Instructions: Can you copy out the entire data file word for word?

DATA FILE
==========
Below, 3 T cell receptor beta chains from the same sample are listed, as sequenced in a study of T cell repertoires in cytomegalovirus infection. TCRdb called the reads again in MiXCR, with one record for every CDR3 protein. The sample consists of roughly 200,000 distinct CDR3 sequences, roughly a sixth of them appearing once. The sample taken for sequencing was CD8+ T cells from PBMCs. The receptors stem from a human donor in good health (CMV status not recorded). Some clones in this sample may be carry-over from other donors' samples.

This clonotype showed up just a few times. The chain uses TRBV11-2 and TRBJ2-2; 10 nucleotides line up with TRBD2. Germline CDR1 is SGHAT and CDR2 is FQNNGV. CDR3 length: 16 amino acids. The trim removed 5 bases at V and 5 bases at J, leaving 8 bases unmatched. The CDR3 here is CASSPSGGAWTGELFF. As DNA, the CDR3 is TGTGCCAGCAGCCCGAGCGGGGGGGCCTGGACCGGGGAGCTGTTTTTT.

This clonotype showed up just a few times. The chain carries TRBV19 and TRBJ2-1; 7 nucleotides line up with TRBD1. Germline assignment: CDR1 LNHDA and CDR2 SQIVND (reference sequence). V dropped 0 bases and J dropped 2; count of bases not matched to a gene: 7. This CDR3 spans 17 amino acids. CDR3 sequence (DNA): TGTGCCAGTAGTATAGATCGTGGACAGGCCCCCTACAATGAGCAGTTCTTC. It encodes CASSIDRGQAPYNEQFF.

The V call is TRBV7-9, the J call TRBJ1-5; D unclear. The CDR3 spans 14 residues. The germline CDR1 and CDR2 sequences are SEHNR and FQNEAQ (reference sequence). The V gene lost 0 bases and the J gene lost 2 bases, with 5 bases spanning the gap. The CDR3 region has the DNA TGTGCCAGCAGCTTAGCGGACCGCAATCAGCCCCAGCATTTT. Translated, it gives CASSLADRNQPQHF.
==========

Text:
Below, 3 T cell receptor beta chains from the same sample are listed, as sequenced in a study of T cell repertoires in cytomegalovirus infection. TCRdb called the reads again in MiXCR, with one record for every CDR3 protein. The sample consists of roughly 200,000 distinct CDR3 sequences, roughly a sixth of them appearing once. The sample taken for sequencing was CD8+ T cells from PBMCs. The receptors stem from a human donor in good health (CMV status not recorded). Some clones in this sample may be carry-over from other donors' samples.

This clonotype showed up just a few times. The chain uses TRBV11-2 and TRBJ2-2; 10 nucleotides line up with TRBD2. Germline CDR1 is SGHAT and CDR2 is FQNNGV. CDR3 length: 16 amino acids. The trim removed 5 bases at V and 5 bases at J, leaving 8 bases unmatched. The CDR3 here is CASSPSGGAWTGELFF. As DNA, the CDR3 is TGTGCCAGCAGCCCGAGCGGGGGGGCCTGGACCGGGGAGCTGTTTTTT.

This clonotype showed up just a few times. The chain carries TRBV19 and TRBJ2-1; 7 nucleotides line up with TRBD1. Germline assignment: CDR1 LNHDA and CDR2 SQIVND (reference sequence). V dropped 0 bases and J dropped 2; count of bases not matched to a gene: 7. This CDR3 spans 17 amino acids. CDR3 sequence (DNA): TGTGCCAGTAGTATAGATCGTGGACAGGCCCCCTACAATGAGCAGTTCTTC. It encodes CASSIDRGQAPYNEQFF.

The V call is TRBV7-9, the J call TRBJ1-5; D unclear. The CDR3 spans 14 residues. The germline CDR1 and CDR2 sequences are SEHNR and FQNEAQ (reference sequence). The V gene lost 0 bases and the J gene lost 2 bases, with 5 bases spanning the gap. The CDR3 region has the DNA TGTGCCAGCAGCTTAGCGGACCGCAATCAGCCCCAGCATTTT. Translated, it gives CASSLADRNQPQHF.